Where Am I? ROS + SLAM

Robot Cartography: ROS + SLAM

SLAM mapIn a much earlier article we looked at how Pi Robot might use omnidirectonal video images and an artificial neural network to figure out which room he was in.  The idea was that different places have different visual  appearances and we could use these differences to determine where we were at any given moment.  We may come back to that approach at a later time, but there is another method, called SLAM, that has a long history in the field of robotics and is now within reach of even hobby roboticists thanks to ROS.

SLAM stands for Simultaneous Localization and Mapping and one way to understand it is to imagine yourself entering an unfamiliar building for the first time.  When you walk in the front door, your eyes immediately begin to gaze about and you quickly assess the layout of the room or rooms nearest to your current location.  At this point, you know that you are located at the front entrance and you have an initial sense of the layout--or map--of a small part of the building.  As you cross the floor ahead, your eyes and head continue to scan from side to side and you notice doorways and other entrances leading to additional rooms and perhaps even stairways or elevators leading up or down to additional floors.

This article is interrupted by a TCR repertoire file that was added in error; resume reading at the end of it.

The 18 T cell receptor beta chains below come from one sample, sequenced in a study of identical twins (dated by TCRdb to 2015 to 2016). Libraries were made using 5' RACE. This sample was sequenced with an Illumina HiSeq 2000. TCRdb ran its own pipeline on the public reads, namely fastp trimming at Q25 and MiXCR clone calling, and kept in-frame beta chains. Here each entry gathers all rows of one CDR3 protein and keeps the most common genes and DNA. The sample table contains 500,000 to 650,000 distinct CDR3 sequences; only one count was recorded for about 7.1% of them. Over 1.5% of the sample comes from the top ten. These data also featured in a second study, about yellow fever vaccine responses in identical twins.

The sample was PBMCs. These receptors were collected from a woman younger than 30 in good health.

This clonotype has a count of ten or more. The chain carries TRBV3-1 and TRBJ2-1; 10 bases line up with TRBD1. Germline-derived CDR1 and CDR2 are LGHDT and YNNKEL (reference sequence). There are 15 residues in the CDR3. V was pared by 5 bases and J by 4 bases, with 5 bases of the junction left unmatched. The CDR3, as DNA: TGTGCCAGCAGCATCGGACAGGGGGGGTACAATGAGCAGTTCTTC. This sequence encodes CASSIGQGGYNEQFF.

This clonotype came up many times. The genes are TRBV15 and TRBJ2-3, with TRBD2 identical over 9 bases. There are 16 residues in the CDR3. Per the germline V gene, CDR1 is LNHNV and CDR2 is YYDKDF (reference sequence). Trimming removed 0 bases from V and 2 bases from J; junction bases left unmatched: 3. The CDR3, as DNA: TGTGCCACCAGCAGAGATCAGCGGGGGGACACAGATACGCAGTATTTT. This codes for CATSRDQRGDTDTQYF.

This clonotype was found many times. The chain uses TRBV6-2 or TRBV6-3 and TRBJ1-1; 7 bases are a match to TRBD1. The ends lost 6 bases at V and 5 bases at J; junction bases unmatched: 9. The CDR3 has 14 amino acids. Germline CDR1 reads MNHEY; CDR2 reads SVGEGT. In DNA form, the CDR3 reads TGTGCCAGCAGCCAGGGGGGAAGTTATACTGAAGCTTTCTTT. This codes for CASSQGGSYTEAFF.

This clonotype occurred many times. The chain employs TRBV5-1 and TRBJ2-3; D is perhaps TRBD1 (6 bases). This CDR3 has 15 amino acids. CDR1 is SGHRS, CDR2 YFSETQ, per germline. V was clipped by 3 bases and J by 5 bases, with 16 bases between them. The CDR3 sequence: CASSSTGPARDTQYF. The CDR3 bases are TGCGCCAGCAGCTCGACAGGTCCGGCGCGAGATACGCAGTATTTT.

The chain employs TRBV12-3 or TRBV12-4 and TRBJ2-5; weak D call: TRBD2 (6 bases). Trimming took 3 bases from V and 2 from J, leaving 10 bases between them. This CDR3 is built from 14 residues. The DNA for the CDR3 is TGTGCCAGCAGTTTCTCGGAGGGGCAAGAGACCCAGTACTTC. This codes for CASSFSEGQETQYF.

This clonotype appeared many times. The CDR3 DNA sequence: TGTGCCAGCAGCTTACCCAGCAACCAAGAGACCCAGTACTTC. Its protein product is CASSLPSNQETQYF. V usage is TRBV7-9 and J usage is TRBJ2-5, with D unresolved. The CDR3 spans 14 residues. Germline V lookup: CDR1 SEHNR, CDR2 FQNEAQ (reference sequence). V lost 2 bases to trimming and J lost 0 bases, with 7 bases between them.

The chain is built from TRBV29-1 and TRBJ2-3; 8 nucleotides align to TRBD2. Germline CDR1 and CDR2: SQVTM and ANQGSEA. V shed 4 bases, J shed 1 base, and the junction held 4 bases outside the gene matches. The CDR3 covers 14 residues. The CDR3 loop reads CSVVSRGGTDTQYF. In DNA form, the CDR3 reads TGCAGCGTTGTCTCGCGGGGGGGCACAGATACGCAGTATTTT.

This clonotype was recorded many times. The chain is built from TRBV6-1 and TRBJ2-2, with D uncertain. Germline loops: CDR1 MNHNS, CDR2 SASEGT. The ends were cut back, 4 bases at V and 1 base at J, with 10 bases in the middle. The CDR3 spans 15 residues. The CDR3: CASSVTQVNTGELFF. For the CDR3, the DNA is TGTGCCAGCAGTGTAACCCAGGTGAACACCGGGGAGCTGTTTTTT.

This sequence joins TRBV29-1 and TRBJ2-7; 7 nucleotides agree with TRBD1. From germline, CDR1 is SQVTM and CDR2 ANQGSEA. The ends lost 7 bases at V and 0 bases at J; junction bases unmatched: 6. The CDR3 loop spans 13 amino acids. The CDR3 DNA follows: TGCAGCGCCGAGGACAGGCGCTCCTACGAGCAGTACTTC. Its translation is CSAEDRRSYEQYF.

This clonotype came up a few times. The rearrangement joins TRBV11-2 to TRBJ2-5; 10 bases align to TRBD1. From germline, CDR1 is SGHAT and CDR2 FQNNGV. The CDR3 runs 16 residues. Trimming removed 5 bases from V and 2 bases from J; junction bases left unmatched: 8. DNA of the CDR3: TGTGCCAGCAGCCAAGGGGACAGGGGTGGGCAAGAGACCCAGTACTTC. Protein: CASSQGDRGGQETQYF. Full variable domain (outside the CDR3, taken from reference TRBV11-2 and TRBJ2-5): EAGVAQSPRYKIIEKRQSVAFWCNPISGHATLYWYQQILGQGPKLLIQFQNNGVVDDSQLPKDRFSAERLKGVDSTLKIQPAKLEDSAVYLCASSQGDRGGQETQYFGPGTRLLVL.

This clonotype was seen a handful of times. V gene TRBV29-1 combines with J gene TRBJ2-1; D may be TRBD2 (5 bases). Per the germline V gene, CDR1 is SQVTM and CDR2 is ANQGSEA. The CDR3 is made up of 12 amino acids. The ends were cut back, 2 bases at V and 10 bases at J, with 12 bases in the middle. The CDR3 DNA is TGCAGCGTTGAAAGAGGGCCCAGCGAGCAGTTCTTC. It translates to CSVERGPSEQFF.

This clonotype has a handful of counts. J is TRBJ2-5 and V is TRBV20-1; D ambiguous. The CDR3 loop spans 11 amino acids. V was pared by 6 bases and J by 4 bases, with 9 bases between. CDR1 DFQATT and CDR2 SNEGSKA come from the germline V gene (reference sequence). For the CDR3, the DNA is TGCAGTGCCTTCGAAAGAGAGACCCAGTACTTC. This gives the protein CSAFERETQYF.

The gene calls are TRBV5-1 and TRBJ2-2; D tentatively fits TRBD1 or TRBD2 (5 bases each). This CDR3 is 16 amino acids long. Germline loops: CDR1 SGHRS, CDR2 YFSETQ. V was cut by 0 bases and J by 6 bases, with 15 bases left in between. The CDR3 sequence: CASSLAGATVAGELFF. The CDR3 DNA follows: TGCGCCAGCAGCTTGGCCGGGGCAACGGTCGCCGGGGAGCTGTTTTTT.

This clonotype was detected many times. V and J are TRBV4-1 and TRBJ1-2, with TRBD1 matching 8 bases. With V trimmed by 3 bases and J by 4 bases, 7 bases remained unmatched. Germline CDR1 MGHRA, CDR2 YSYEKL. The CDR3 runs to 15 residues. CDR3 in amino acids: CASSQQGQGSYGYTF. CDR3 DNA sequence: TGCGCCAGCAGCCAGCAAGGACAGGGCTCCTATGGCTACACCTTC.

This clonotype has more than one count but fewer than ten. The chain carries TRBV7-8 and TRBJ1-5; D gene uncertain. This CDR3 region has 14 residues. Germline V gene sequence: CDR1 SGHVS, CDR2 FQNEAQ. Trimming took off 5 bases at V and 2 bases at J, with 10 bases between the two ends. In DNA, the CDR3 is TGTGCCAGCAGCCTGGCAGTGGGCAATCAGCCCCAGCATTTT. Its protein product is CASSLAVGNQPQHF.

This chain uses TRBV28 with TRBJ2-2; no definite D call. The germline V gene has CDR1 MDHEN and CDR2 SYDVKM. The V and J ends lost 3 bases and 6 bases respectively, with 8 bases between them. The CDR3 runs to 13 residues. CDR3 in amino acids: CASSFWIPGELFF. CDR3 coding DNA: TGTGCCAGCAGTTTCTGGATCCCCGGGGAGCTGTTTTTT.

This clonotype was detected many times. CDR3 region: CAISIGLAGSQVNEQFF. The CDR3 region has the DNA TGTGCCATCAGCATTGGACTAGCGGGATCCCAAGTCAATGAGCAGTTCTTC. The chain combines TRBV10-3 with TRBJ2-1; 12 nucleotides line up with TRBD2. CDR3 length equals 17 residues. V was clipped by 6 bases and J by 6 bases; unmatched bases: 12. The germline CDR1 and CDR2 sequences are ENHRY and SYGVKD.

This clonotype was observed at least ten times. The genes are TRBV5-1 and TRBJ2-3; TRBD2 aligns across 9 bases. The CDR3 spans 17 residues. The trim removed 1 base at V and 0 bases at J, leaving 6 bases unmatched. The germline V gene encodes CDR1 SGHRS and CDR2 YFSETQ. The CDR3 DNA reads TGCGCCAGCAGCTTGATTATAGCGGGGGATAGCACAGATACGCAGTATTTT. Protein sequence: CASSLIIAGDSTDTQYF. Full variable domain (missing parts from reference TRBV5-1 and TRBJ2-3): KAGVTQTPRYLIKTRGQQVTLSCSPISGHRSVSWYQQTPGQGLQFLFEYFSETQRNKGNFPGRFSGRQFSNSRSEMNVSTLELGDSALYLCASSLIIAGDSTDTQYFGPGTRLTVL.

As you move about the building, you don't completely forget where you have already been.  Indeed, at any moment you have a pretty good idea where you are within the current map that you have so far constructed in your head, and unless you have a really bad sense of direction, you could probably turn around and get back out of the building without too much trouble.  Finding your way around the building is a good example of simultaneously constructing a map and localizing yourself within that map.

Roboticists have developed a similar process for mobile robots but instead of using visual landmarks, most algorithms use an occupancy map.  An occupancy map consists of a grid laid over some region around the robot with each cell in the grid marked as "occupied", "free" or "unknown".  A robot can use a number of methods for determining the occupancy of a cell in the map, but the most common method is to employ a scanning laser range finder.  If the sweeping beam of the laser detects an object at a certain distance and direction, then we mark the cell at that location as occupied.  Otherwise, the cell is considered free, at least for now.  If the laser scanner has not yet swept past a cell within its range, that location is marked uknown.

Hokuyo URG Laser ScannerIn the previous article we saw how Pi Robot can use the ROS navigation stack and a simple scanning IR sensor to avoid obstacles while moving about a cluttered room.  However, the limited range of the IR sensor and the small number of measurements per sweep is generally insufficient for building a stable occupancy map.  So to do SLAM, we will need a laser range finder.  Thanks to a generous contribution from an anonymous donor, Pi is now equipped with a Hokuyo laser scanner (model URG-04LX-UG01) as shown in the picture on the right.  Note that the laser scanner has taken the place of our earlier panning IR sensor toward the front of Pi's chassis.  How does it work and how is it different from our earlier setup?